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NETHERLANDS: The Tour de France has chosen Rotterdam for its Grand Départ — or starting point — and the city has been preparing for the event for the past several months.

On Saturday, the 5½-mile circular prologue starts at 4:14 p.m. at the Zuidplein, traveling through the southern suburbs and along the river Maas to finish about 7:45 p.m. On Sunday, the Tour leaves Erasmus Bridge at 12:20 p.m. on its way to Brussels. The city is planning other tour-related activities, such as Le Grand Départ Truck, which runs various cycling activities and photo exhibitions.

For more details and routes, check the official Le Grand Départ website at

BELGIUM: On Sunday afternoon, Brussels will welcome the finish of the first stage of the Tour de France in front of the King Badouin Stadium. This year’s race honors the 65th birthday of five-time winner Eddy Merckx by following a route that takes riders by his hometowns of Meise and Tervuren.

After a night in Brussels, the racers take off at 12:30 p.m. Monday from the Royal Palace on a route that ends in Spa. In addition to hosting the race, Brussels has organized a bike parade, giant screens at various sites and a big picnic at the foot of the Atomium, a monument built for the 1958 Brussels World Fair. See The Tour de France website is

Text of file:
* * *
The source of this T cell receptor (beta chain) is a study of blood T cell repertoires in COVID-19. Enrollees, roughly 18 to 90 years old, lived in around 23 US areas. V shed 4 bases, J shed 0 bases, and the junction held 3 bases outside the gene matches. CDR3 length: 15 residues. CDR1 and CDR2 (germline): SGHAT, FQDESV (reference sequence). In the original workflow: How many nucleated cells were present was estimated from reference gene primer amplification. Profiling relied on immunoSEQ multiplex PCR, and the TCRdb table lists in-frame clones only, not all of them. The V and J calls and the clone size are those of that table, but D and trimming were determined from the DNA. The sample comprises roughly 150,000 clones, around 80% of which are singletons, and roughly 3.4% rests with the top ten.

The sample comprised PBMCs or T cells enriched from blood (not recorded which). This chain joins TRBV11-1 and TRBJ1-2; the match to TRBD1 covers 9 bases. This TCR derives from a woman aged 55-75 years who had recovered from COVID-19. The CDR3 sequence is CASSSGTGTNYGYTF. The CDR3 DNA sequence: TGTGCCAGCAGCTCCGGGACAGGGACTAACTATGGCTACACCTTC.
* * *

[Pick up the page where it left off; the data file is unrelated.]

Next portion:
FRANCE: Car enthusiasts can drive to Mulhouse on Friday and through the weekend for the annual Automobile Festival, which celebrates the history of the automobile. The Alsatian town is the site of the Cité de l’Automobile, one of the largest auto museums in the world. Highlights of the festival include rallies, exhibitions, competitions and the Sunday grand parade, with 100 years of automotive history as its theme.

The parade begins at 2 p.m. See (in French).

SPAIN: It’s man versus horse in the Galician town of Sabucedo through July 4 during the annual Rapas das Bestas (“reaping of the horses”). The traditional event is an unusual round-up during which 600 to 700 wild horses are driven down from the hills Saturday (visitors are invited to help) and corralled. In the next three days, villagers show their courage by wrestling the animals to the ground, using only their bare hands, branding them and cutting their manes and tails. The horses are then released back to the hills. In addition to the matches, there is plenty of food, drink and entertainment and a special Mass at dawn. Tickets to watch the wrestling are 10 euros for adults and 5 euros for children. See the program at


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